Overview of Sudden Infant Death Syndrome

There is nothing more tragic than the loss of a child. It can somehow be even more painful if there is no apparent reason or cause of death. Every year Sudden Infant Death Syndrome (SIDS) kills approximately 1,500 babies in the United States.

Even though we have created safety campaigns over the last 30 years, such as the Back to Sleep and Safe to Sleep Campaigns, thousands of babies are still being lost.

Even though we cannot stop all the senseless deaths, there are certain methods parents can use to try to prevent or reduce the risk of SIDS. Many risk factors keep showing up as possible causes of SIDS, so parents and guardians should do their best to avoid these situations.

The main area where pediatricians tend to focus on with preventing SIDS is to look at the sleeping environment of your baby.


Sudden Unexpected Infant Death (SUID) is when a baby less than a year old dies unexpectedly and suddenly. The causes of these deaths can vary a lot – accidental suffocation, cardiac disorders, and others. SIDS does fall into the category of SUID.

The difference is that no cause can be found for how the baby was lost with SIDS. SIDS is especially frustrating for doctors and parents because without finding the cause of death, it is tough to prevent future deaths from happening.

More about SIDS

Many scientists believe that most, if not all, victims of SIDS had a pre-existing condition that had not been diagnosed yet, that made them more vulnerable to the syndrome. SIDS is the leading cause of death for babies aged one month to one-year-old.

Risk Factors for SIDS

 While, again, there is no cure and no way to directly prevent SIDS, it seems that certain risk factors are common among victims. Some factors include sleeping on the side, soft bedding, mothers who smoke while pregnant (or after), and overheating.

Additional factors are when the mother is young (under 20 years old) and the baby is light in weight at birth. The rate of SIDS is higher among boys, as well as African-American children.

The problem is that even if you minimize all of the risk factors that you can, there still is a possibility of SIDS affecting your child. Doctors are getting more and more information every year, and by studying the risk factors that seem to be shared, they can start to get closer to a cure.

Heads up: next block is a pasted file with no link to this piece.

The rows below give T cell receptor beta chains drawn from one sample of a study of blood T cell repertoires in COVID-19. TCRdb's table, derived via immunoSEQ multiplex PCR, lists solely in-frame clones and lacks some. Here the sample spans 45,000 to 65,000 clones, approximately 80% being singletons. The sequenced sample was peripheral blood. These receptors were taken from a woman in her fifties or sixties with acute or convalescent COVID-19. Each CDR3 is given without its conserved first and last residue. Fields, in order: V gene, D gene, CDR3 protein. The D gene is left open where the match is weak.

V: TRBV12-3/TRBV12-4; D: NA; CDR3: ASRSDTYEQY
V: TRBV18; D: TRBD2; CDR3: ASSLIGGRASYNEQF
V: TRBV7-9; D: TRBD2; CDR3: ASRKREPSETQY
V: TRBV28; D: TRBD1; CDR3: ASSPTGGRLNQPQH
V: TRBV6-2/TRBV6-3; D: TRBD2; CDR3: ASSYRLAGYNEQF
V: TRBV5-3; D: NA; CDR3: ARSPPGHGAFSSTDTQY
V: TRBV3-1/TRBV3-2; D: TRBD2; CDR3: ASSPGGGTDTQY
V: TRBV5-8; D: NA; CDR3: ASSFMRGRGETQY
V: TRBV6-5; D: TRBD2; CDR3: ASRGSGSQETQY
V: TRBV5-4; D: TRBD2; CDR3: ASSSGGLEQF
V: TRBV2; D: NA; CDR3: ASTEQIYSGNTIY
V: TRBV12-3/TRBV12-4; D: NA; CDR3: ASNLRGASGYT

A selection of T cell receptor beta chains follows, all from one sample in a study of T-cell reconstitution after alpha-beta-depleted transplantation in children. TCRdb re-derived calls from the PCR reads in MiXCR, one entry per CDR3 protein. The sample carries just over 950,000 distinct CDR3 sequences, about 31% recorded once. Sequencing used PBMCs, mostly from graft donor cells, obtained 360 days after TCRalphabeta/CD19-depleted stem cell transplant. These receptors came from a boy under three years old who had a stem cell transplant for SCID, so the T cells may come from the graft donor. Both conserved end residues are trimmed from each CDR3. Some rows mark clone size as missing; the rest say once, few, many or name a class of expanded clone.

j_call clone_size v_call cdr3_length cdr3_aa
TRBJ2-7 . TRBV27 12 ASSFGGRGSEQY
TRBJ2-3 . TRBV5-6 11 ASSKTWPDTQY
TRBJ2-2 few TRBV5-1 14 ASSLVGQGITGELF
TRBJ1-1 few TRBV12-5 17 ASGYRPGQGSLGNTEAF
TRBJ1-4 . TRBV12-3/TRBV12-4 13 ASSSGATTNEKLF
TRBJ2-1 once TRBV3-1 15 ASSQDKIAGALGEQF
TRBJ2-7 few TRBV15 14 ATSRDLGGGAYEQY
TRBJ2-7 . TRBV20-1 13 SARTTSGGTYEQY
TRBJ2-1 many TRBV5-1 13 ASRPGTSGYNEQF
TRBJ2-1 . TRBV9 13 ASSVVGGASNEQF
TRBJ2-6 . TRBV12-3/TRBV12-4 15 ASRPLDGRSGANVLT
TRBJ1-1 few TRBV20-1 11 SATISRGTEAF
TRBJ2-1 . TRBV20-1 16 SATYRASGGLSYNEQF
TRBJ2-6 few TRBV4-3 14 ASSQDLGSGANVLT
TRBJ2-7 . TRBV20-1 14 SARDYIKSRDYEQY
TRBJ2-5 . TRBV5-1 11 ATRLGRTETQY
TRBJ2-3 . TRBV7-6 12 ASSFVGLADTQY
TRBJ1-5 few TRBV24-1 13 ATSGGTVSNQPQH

Infant Sleep Position

One of the many commonalities in victims of SIDS was the sleep position of the baby. Pediatricians, and national campaigns that spread awareness about SIDS recommend that your baby sleeps on his or her back.

In the 1990s, a study found that the more parents placed their babies on their back to sleep, the rate of SIDS decreased by 40%.

The Safe Sleep Campaign

In 2012, the Safe to Sleep Campaign expanded on safe sleeping guidelines.

Now, most parents were being told by pediatricians and hospital staff to place their babies on their backs to sleep. Now, though, parents were also given many more sleep-time suggestions to help avoid the tragedy of SIDS.

These recommendations include having a designated spot for the baby to sleep, alone (such as in a crib – not with the parents in an adult bed).

Additionally, blankets and quilts, and other soft bedding should not be placed in the bed with or near the baby.

The campaign also highly recommends breastfeeding, if possible, and making sure to supply a healthy environment to the baby. This environment includes eliminating overheating, as well as making sure that parents do not expose their babies to cigarette smoke, or be under the influence of drugs and alcohol.

If parents are intoxicated, they may forget simple steps to help prevent SIDS.

What Infants Are at Greater Risk?

American Indian and African-American children are twice as susceptible to SIDS compared to other races. One study found that one possible cause for this was that more African-American infants were sleeping on their stomachs, compared to other babies.

The suggested solution suggested was simple. Make sure more information is dispersed in all communities! Knowledge of how to prevent SIDS should be available for everyone.

Babies should always be placed on their backs, even if just for a “quick nap.”

Smoke Exposure

Studies suggest that if a mother smokes while pregnant, the risk of an infant having SIDS goes up exponentially. Scarily, secondhand smoke can be just as dangerous to a baby as if the mother is smoking while pregnant.

Several studies have linked smoking to respiratory problems in the baby and the increased risk of SIDS. This includes exposure through the pregnant mother or by environmental secondhand smoke.


In many cases, overheating seems to have been a factor in victims of SIDS. However, this area is a lot less clear than say, smoking. Many victims of SIDS were under blankets or quilts and may have become too hot.

A direct connection is when the baby’s environment was too warm, and they were sleeping in the prone position. More infants succumb to SIDS in the winter. As a result, people believed for a long time that overheating (trying to keep the baby nice and warm in a cold house) was the culprit.

However, some scientists and doctors suggest that illnesses like the flu and the common colds are also present in the winter. These conditions might also contribute to SIDS.

Infant Bedding

Another major factor for SIDS is infant bedding. Soft bedding, blankets, stuffed animals, and bumper pads should be out of the baby’s sleeping area. Soft bedding can increase the risk of SIDS by five times!

Knowledge is Power

SIDS is one of, if not the most, terrifying things a new parent can worry about. Knowing the risk factors and ways to help minimize those factors, can prevent many of these cases in the future.